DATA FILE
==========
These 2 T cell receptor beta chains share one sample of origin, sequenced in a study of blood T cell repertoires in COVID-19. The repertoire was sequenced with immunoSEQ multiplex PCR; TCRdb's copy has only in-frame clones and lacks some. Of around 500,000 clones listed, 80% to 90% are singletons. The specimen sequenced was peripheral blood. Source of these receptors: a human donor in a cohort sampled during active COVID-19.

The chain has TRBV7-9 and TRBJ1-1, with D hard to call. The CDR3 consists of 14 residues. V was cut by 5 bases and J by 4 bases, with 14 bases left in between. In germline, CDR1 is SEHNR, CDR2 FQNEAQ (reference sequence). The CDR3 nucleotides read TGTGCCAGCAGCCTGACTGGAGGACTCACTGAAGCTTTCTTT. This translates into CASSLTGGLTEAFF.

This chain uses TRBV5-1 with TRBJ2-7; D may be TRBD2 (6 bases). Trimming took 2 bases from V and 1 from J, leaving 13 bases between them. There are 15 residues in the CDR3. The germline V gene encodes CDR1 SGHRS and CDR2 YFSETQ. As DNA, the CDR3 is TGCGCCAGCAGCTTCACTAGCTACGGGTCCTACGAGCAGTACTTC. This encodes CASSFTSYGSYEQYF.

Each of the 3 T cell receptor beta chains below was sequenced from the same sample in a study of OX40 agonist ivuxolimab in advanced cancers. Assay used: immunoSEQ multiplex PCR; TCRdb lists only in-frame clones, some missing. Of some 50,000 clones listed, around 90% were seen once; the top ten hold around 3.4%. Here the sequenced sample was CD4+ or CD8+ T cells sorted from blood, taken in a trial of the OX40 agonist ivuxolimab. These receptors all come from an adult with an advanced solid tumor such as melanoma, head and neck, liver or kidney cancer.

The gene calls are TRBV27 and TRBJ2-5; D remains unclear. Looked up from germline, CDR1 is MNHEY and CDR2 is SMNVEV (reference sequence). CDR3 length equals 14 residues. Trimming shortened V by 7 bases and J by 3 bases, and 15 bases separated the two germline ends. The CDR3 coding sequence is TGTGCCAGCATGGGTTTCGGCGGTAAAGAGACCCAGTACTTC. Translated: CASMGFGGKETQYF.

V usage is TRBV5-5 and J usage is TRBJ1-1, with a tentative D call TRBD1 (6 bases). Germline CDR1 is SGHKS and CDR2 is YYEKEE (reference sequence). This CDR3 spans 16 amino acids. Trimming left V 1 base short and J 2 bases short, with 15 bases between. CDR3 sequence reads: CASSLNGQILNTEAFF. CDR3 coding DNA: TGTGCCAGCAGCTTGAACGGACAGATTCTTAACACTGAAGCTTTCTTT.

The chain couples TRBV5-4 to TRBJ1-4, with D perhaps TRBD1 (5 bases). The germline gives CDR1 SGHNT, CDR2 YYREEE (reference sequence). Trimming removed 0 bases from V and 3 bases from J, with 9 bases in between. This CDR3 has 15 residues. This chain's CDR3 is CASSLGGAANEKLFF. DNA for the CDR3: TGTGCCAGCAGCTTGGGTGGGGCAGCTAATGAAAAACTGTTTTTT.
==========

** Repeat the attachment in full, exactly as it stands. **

These 2 T cell receptor beta chains share one sample of origin, sequenced in a study of blood T cell repertoires in COVID-19. The repertoire was sequenced with immunoSEQ multiplex PCR; TCRdb's copy has only in-frame clones and lacks some. Of around 500,000 clones listed, 80% to 90% are singletons. The specimen sequenced was peripheral blood. Source of these receptors: a human donor in a cohort sampled during active COVID-19.

The chain has TRBV7-9 and TRBJ1-1, with D hard to call. The CDR3 consists of 14 residues. V was cut by 5 bases and J by 4 bases, with 14 bases left in between. In germline, CDR1 is SEHNR, CDR2 FQNEAQ (reference sequence). The CDR3 nucleotides read TGTGCCAGCAGCCTGACTGGAGGACTCACTGAAGCTTTCTTT. This translates into CASSLTGGLTEAFF.

This chain uses TRBV5-1 with TRBJ2-7; D may be TRBD2 (6 bases). Trimming took 2 bases from V and 1 from J, leaving 13 bases between them. There are 15 residues in the CDR3. The germline V gene encodes CDR1 SGHRS and CDR2 YFSETQ. As DNA, the CDR3 is TGCGCCAGCAGCTTCACTAGCTACGGGTCCTACGAGCAGTACTTC. This encodes CASSFTSYGSYEQYF.

Each of the 3 T cell receptor beta chains below was sequenced from the same sample in a study of OX40 agonist ivuxolimab in advanced cancers. Assay used: immunoSEQ multiplex PCR; TCRdb lists only in-frame clones, some missing. Of some 50,000 clones listed, around 90% were seen once; the top ten hold around 3.4%. Here the sequenced sample was CD4+ or CD8+ T cells sorted from blood, taken in a trial of the OX40 agonist ivuxolimab. These receptors all come from an adult with an advanced solid tumor such as melanoma, head and neck, liver or kidney cancer.

The gene calls are TRBV27 and TRBJ2-5; D remains unclear. Looked up from germline, CDR1 is MNHEY and CDR2 is SMNVEV (reference sequence). CDR3 length equals 14 residues. Trimming shortened V by 7 bases and J by 3 bases, and 15 bases separated the two germline ends. The CDR3 coding sequence is TGTGCCAGCATGGGTTTCGGCGGTAAAGAGACCCAGTACTTC. Translated: CASMGFGGKETQYF.

V usage is TRBV5-5 and J usage is TRBJ1-1, with a tentative D call TRBD1 (6 bases). Germline CDR1 is SGHKS and CDR2 is YYEKEE (reference sequence). This CDR3 spans 16 amino acids. Trimming left V 1 base short and J 2 bases short, with 15 bases between. CDR3 sequence reads: CASSLNGQILNTEAFF. CDR3 coding DNA: TGTGCCAGCAGCTTGAACGGACAGATTCTTAACACTGAAGCTTTCTTT.

The chain couples TRBV5-4 to TRBJ1-4, with D perhaps TRBD1 (5 bases). The germline gives CDR1 SGHNT, CDR2 YYREEE (reference sequence). Trimming removed 0 bases from V and 3 bases from J, with 9 bases in between. This CDR3 has 15 residues. This chain's CDR3 is CASSLGGAANEKLFF. DNA for the CDR3: TGTGCCAGCAGCTTGGGTGGGGCAGCTAATGAAAAACTGTTTTTT.